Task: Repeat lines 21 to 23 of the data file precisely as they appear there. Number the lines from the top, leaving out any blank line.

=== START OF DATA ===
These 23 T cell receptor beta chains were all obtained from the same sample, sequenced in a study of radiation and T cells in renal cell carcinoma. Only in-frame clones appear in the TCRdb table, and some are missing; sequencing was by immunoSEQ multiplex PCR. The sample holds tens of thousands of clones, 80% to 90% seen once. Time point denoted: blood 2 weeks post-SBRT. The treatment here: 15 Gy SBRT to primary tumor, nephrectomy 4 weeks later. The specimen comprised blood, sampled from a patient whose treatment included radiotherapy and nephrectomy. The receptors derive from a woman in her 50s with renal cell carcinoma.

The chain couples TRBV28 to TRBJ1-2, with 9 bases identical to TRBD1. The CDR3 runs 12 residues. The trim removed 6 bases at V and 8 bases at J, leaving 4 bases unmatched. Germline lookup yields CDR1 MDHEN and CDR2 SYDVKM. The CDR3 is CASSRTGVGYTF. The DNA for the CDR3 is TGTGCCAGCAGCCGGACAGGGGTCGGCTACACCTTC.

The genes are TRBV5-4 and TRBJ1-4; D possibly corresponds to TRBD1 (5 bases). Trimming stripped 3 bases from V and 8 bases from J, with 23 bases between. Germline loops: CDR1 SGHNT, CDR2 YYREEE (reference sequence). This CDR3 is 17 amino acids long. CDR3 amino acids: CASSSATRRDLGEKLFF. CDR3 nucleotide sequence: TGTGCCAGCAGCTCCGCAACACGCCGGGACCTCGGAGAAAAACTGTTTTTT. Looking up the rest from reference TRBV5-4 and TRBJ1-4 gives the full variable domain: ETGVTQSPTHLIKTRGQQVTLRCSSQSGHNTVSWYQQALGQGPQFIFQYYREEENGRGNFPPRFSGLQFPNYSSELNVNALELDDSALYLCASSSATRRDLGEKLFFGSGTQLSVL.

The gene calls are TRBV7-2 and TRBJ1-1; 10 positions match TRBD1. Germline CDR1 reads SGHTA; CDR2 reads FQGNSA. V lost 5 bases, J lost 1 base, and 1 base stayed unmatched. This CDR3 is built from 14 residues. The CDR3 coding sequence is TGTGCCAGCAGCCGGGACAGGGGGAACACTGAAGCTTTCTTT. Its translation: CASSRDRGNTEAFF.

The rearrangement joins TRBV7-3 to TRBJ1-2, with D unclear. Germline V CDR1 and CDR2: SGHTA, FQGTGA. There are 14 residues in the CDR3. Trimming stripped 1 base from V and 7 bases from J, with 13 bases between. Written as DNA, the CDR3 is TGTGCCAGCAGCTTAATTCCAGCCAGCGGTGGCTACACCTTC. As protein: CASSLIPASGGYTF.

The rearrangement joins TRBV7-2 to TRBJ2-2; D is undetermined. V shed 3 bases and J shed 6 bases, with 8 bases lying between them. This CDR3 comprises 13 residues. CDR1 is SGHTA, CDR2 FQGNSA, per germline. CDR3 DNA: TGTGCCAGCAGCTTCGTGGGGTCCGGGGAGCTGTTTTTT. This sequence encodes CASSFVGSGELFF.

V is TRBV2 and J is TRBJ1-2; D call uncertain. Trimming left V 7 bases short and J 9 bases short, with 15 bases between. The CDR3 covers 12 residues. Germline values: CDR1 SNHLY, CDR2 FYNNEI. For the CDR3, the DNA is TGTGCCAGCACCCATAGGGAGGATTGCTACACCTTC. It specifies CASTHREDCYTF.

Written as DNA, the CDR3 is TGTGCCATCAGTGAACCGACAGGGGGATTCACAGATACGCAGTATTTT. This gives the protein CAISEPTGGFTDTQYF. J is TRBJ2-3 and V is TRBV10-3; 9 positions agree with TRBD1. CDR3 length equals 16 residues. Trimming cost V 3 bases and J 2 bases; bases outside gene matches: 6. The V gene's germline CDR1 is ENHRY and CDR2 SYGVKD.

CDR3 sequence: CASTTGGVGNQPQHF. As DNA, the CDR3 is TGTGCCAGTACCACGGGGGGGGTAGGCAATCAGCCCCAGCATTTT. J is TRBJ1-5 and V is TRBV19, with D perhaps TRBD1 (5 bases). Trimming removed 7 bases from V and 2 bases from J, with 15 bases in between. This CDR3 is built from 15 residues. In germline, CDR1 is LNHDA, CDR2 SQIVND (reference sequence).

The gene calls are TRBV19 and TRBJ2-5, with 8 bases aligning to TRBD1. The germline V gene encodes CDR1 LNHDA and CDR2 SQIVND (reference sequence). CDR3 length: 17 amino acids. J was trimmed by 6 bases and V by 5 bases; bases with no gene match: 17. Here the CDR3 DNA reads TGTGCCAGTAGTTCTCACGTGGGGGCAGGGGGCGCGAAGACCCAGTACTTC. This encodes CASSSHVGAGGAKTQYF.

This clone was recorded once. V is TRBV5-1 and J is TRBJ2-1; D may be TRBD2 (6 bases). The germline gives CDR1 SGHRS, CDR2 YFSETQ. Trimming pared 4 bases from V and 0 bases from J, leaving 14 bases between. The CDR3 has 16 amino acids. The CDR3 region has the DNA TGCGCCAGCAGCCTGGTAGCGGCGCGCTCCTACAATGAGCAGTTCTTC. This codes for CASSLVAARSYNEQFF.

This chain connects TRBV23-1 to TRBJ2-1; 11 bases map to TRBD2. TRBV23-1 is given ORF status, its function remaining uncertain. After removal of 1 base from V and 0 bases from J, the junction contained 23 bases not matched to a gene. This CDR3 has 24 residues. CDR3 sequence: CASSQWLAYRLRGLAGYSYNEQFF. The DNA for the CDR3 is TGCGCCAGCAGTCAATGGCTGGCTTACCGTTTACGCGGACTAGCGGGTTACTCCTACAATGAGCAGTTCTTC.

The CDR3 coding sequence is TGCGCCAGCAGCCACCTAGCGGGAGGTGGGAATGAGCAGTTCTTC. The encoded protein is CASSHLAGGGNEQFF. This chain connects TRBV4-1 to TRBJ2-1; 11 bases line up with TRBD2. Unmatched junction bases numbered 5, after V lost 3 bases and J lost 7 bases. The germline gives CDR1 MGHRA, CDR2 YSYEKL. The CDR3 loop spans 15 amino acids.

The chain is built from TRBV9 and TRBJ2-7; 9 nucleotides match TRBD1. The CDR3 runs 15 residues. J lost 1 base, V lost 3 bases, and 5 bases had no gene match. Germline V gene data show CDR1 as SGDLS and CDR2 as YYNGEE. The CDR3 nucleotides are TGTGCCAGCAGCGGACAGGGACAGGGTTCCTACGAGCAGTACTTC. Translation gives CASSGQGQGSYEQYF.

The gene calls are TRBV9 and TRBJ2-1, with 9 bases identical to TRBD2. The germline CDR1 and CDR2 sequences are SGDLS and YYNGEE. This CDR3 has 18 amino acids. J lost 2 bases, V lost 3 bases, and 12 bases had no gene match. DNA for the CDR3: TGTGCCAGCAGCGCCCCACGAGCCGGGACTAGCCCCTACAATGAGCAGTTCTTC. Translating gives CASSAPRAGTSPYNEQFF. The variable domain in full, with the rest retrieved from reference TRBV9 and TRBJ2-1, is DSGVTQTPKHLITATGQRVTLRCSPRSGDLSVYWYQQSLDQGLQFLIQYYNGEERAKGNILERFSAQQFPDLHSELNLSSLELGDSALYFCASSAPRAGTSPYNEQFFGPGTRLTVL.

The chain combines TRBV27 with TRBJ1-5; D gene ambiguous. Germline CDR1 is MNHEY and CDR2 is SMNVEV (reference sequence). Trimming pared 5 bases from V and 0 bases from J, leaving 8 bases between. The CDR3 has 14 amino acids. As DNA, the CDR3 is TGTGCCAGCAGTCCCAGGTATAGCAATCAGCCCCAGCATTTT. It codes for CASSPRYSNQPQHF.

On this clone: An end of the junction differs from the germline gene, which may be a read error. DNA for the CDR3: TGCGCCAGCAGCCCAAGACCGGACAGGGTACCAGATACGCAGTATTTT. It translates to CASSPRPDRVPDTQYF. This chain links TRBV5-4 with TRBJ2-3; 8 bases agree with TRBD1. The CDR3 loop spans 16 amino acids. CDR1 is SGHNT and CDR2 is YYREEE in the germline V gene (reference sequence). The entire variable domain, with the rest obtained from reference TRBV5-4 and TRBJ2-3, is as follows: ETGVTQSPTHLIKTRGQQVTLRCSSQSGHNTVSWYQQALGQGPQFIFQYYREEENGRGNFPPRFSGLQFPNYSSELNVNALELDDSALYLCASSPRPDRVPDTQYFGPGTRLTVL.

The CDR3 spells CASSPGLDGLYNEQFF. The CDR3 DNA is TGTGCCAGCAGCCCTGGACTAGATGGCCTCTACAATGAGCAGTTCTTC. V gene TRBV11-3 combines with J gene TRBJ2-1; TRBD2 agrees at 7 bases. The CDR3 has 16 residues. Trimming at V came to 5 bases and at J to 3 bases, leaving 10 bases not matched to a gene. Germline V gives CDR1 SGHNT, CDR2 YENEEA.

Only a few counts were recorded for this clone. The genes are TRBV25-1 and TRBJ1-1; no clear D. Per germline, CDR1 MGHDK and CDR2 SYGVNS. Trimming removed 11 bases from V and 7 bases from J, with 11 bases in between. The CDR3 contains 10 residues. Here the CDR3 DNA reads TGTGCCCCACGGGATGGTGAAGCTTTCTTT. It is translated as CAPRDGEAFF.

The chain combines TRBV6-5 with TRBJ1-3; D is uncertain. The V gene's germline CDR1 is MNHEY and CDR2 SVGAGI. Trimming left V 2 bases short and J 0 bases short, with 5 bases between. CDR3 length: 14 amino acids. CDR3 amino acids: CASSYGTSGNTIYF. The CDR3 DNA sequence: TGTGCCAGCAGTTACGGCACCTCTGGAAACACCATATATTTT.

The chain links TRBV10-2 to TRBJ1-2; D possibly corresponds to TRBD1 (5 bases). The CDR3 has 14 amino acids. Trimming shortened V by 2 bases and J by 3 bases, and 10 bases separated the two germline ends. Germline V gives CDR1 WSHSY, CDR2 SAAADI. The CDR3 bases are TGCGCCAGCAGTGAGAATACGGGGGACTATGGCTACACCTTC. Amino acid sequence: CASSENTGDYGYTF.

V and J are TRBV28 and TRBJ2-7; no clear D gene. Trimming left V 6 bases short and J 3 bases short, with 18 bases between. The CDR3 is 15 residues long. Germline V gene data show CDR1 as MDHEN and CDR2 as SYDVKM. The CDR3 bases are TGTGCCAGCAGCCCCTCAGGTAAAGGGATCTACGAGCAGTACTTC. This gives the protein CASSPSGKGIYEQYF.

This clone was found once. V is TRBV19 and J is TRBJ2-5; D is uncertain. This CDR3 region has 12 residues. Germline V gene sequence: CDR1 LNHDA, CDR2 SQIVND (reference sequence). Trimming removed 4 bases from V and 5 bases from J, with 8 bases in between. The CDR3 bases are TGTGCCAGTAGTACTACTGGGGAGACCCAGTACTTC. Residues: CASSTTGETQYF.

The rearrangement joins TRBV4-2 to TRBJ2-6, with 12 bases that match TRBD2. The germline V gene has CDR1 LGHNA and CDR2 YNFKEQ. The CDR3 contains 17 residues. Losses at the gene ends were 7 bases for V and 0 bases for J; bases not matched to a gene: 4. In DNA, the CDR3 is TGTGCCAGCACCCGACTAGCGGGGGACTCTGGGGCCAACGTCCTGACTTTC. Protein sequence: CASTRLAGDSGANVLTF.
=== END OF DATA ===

The chain links TRBV10-2 to TRBJ1-2; D possibly corresponds to TRBD1 (5 bases). The CDR3 has 14 amino acids. Trimming shortened V by 2 bases and J by 3 bases, and 10 bases separated the two germline ends. Germline V gives CDR1 WSHSY, CDR2 SAAADI. The CDR3 bases are TGCGCCAGCAGTGAGAATACGGGGGACTATGGCTACACCTTC. Amino acid sequence: CASSENTGDYGYTF.

V and J are TRBV28 and TRBJ2-7; no clear D gene. Trimming left V 6 bases short and J 3 bases short, with 18 bases between. The CDR3 is 15 residues long. Germline V gene data show CDR1 as MDHEN and CDR2 as SYDVKM. The CDR3 bases are TGTGCCAGCAGCCCCTCAGGTAAAGGGATCTACGAGCAGTACTTC. This gives the protein CASSPSGKGIYEQYF.

This clone was found once. V is TRBV19 and J is TRBJ2-5; D is uncertain. This CDR3 region has 12 residues. Germline V gene sequence: CDR1 LNHDA, CDR2 SQIVND (reference sequence). Trimming removed 4 bases from V and 5 bases from J, with 8 bases in between. The CDR3 bases are TGTGCCAGTAGTACTACTGGGGAGACCCAGTACTTC. Residues: CASSTTGETQYF.